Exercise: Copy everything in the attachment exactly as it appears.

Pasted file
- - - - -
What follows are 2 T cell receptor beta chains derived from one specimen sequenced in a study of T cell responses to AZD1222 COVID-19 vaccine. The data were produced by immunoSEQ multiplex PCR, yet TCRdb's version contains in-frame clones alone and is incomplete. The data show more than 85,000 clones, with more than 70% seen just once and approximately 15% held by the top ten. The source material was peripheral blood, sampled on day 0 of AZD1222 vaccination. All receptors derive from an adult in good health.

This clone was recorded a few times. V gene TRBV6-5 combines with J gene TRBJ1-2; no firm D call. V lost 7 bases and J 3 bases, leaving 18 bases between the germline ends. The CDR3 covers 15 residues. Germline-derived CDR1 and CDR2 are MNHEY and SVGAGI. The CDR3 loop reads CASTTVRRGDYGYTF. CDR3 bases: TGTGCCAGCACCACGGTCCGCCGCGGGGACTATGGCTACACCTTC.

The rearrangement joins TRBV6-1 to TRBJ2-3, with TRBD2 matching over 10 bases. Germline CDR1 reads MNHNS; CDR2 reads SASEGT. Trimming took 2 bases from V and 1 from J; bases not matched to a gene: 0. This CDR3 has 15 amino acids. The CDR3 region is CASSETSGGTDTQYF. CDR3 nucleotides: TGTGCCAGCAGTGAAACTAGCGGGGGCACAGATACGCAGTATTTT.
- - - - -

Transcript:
What follows are 2 T cell receptor beta chains derived from one specimen sequenced in a study of T cell responses to AZD1222 COVID-19 vaccine. The data were produced by immunoSEQ multiplex PCR, yet TCRdb's version contains in-frame clones alone and is incomplete. The data show more than 85,000 clones, with more than 70% seen just once and approximately 15% held by the top ten. The source material was peripheral blood, sampled on day 0 of AZD1222 vaccination. All receptors derive from an adult in good health.

This clone was recorded a few times. V gene TRBV6-5 combines with J gene TRBJ1-2; no firm D call. V lost 7 bases and J 3 bases, leaving 18 bases between the germline ends. The CDR3 covers 15 residues. Germline-derived CDR1 and CDR2 are MNHEY and SVGAGI. The CDR3 loop reads CASTTVRRGDYGYTF. CDR3 bases: TGTGCCAGCACCACGGTCCGCCGCGGGGACTATGGCTACACCTTC.

The rearrangement joins TRBV6-1 to TRBJ2-3, with TRBD2 matching over 10 bases. Germline CDR1 reads MNHNS; CDR2 reads SASEGT. Trimming took 2 bases from V and 1 from J; bases not matched to a gene: 0. This CDR3 has 15 amino acids. The CDR3 region is CASSETSGGTDTQYF. CDR3 nucleotides: TGTGCCAGCAGTGAAACTAGCGGGGGCACAGATACGCAGTATTTT.